During the Persian wars of the fifth century, Corfu had a fleet second only to Athens. They sent a fleet of 60 ships to the battle of Salamis but according to Herodotus they took their time about getting there to
avoid the battle and were criticized by the Athenians. In 431 BC it was over yet another dispute between Corfu and Corinth that led to the Peloponesian wars which was the World War II of it’s time with
all the city-states of Greece taking the side of either Athens or Sparta, when the Athenians backed Corfu and the Corinthians sided with Sparta.
The island lost half its population in these wars and eventually fell to the Spartans. In 229 it was invaded and conquered by pirates.
They in turn were driven out by the Romans who gave the island autonomy provided they were allowed to use it as a naval base.
Nero, Julius Caesar, Vespacion and Cicero all visited the island and many wealthy Romans had estates here. The Roman influence lasted from 229 to 395AD. There are still Roman ruins on the island.
From 395 to 1267 Corfu was part of the Byzantine Empire and frequent raids by the Goths, Vandals and Saracens caused the inhabitants to move to the high places of the city which could be easily defended.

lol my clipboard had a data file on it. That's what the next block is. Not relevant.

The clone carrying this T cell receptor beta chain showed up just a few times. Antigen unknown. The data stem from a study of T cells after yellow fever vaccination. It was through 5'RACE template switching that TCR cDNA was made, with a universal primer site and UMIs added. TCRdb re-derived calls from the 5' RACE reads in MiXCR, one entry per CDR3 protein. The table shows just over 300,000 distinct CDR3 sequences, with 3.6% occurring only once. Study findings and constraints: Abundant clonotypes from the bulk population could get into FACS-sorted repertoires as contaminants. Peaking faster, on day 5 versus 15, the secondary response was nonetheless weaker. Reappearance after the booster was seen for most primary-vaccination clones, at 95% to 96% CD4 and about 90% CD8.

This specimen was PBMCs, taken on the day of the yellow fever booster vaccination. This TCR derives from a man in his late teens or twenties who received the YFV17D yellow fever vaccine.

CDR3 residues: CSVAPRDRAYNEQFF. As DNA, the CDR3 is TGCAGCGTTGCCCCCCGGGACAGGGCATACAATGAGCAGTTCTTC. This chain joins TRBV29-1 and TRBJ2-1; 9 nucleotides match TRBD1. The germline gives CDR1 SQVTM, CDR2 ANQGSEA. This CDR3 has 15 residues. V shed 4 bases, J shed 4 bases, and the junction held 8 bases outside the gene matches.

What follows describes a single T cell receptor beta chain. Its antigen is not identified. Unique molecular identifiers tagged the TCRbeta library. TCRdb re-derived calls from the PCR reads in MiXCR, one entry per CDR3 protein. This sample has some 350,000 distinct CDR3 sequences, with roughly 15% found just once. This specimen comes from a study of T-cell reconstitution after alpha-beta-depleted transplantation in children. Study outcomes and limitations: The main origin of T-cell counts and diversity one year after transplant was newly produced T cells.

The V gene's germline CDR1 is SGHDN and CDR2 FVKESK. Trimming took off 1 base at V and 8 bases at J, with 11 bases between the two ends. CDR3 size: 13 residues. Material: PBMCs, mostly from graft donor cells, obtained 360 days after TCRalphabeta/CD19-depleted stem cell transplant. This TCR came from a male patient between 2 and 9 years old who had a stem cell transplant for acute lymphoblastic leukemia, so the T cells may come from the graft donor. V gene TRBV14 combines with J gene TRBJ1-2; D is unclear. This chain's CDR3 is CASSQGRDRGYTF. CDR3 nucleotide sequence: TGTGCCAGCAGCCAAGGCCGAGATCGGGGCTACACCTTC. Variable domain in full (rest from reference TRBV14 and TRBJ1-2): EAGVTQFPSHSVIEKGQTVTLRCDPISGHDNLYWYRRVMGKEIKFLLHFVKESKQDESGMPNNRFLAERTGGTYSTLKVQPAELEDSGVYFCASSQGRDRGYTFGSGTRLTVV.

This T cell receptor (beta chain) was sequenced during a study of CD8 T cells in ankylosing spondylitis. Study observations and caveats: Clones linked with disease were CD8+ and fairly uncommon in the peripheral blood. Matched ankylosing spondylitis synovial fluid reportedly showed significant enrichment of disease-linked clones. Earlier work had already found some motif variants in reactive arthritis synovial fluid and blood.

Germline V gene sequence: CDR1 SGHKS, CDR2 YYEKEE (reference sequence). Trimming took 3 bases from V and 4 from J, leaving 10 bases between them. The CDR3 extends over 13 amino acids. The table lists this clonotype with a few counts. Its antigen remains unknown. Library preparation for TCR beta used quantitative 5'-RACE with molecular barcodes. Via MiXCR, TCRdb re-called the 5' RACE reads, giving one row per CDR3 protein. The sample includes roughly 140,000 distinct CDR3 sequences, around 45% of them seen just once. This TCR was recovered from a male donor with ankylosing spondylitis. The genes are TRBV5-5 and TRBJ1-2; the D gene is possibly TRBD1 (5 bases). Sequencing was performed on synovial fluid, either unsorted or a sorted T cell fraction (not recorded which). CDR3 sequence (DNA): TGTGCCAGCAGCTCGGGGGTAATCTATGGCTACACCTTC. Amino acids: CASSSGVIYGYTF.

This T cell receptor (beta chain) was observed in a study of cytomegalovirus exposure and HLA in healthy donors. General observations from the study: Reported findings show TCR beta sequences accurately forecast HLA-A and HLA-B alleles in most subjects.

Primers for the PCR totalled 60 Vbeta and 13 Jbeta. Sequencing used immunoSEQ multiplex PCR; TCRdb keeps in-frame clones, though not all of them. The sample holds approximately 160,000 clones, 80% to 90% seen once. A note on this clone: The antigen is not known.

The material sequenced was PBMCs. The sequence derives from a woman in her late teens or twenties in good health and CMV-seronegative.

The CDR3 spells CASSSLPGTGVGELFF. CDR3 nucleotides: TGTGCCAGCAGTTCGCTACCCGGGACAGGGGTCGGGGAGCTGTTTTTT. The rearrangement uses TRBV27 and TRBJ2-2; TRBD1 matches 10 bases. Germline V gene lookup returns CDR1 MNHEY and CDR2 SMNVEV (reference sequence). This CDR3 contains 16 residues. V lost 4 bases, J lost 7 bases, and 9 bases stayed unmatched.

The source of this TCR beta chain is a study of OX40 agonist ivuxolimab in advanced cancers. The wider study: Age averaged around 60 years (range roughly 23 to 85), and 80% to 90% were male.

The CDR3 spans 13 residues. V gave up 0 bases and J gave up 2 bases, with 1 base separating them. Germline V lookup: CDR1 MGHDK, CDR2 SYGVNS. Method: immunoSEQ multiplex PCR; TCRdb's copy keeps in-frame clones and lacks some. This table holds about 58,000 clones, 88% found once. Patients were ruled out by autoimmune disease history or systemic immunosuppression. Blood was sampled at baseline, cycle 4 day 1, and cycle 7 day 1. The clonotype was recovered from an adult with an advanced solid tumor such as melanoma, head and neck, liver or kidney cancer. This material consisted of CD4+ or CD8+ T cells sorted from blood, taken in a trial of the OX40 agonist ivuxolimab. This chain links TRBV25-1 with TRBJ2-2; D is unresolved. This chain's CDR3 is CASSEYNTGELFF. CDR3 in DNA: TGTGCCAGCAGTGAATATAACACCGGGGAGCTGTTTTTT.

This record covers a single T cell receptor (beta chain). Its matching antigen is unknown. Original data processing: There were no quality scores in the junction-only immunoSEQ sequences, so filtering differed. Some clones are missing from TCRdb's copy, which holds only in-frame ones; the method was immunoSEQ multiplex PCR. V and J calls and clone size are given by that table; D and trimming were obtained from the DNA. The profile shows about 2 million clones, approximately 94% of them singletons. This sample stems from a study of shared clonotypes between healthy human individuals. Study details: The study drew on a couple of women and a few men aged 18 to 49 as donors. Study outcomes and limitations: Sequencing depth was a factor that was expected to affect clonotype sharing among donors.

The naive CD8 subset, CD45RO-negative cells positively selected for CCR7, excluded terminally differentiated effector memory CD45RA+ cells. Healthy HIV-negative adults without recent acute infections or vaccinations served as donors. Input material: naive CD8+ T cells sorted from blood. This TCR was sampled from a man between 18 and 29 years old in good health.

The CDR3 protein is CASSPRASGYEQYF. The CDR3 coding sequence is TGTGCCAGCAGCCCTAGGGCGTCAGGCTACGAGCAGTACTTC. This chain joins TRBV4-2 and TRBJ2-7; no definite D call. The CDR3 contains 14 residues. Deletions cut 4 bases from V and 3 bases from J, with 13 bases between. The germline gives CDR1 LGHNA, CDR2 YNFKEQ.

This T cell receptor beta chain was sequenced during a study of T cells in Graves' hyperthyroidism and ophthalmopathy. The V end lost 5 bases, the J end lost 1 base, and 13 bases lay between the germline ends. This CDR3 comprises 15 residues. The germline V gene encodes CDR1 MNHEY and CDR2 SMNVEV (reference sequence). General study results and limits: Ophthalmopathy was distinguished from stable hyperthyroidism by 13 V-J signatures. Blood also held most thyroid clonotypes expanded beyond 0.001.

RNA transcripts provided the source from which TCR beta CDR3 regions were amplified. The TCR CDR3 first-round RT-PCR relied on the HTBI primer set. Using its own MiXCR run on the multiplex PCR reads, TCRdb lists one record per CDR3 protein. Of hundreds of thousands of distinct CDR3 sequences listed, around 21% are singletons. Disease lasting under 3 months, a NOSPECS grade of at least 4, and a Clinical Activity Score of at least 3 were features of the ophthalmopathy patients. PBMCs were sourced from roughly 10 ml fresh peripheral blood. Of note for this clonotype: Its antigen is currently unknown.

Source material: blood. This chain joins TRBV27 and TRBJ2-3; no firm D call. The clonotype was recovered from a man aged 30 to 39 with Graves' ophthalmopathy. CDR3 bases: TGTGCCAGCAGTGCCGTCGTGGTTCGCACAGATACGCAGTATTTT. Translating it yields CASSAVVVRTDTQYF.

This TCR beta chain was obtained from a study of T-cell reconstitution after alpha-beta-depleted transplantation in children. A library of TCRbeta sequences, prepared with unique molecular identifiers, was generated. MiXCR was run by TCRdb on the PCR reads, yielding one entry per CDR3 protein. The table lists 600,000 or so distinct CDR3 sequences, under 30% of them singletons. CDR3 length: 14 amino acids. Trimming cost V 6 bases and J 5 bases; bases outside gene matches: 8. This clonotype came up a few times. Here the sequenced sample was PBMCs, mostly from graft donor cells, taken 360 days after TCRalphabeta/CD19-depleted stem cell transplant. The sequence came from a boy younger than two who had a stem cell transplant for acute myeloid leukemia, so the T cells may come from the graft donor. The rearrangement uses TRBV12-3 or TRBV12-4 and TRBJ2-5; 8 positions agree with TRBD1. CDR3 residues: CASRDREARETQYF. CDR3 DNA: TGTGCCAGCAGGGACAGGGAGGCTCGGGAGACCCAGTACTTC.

It was captured by the Normans in 1081, lost and recaptured several times. When the forces of the Fourth Crusade captured Constantinople in 1204, Corfu was ceded to Venice.

But then years later Corfu was Greek again when Michael Angelus Ducas set up the Despotate of Epirus, one of three independent Greek states. During this period Angelokastro was fortified as defense against pirates
in the northern part of the island. The island was later given to Manfred the Prince of Achai and King of Two Sicilies as part of the dowry of the daughter of Michael The Second.
Then it passed to the Angevin dynasty of Naples who installed Latin priests in the churches, removing the Byzantine clergy.

In 1402 the Venetians purchased the island from Naples. This is known as the Second Period of Venetian rule and it lasted until 1797. This was probably the most important period for the island,
not only because of the economic progress and the building that went on but also because it was during this period that the rest of Greece fell under the domination of the Ottoman Turks.
The island became a fortress and the base of the admiral of the Venetian fleet. Corfu was attacked frequently by the Genovese and of course by the Turks .
In 1537 Barbarossa, a pirate in the service of Sultan Sulieman the Magnificent laid siege to the town with 25,000 troops. The Corfiots drove Barbarossa off and he was recalled to Constantinople taking with
him thousands of prisoners who were sold into slavery.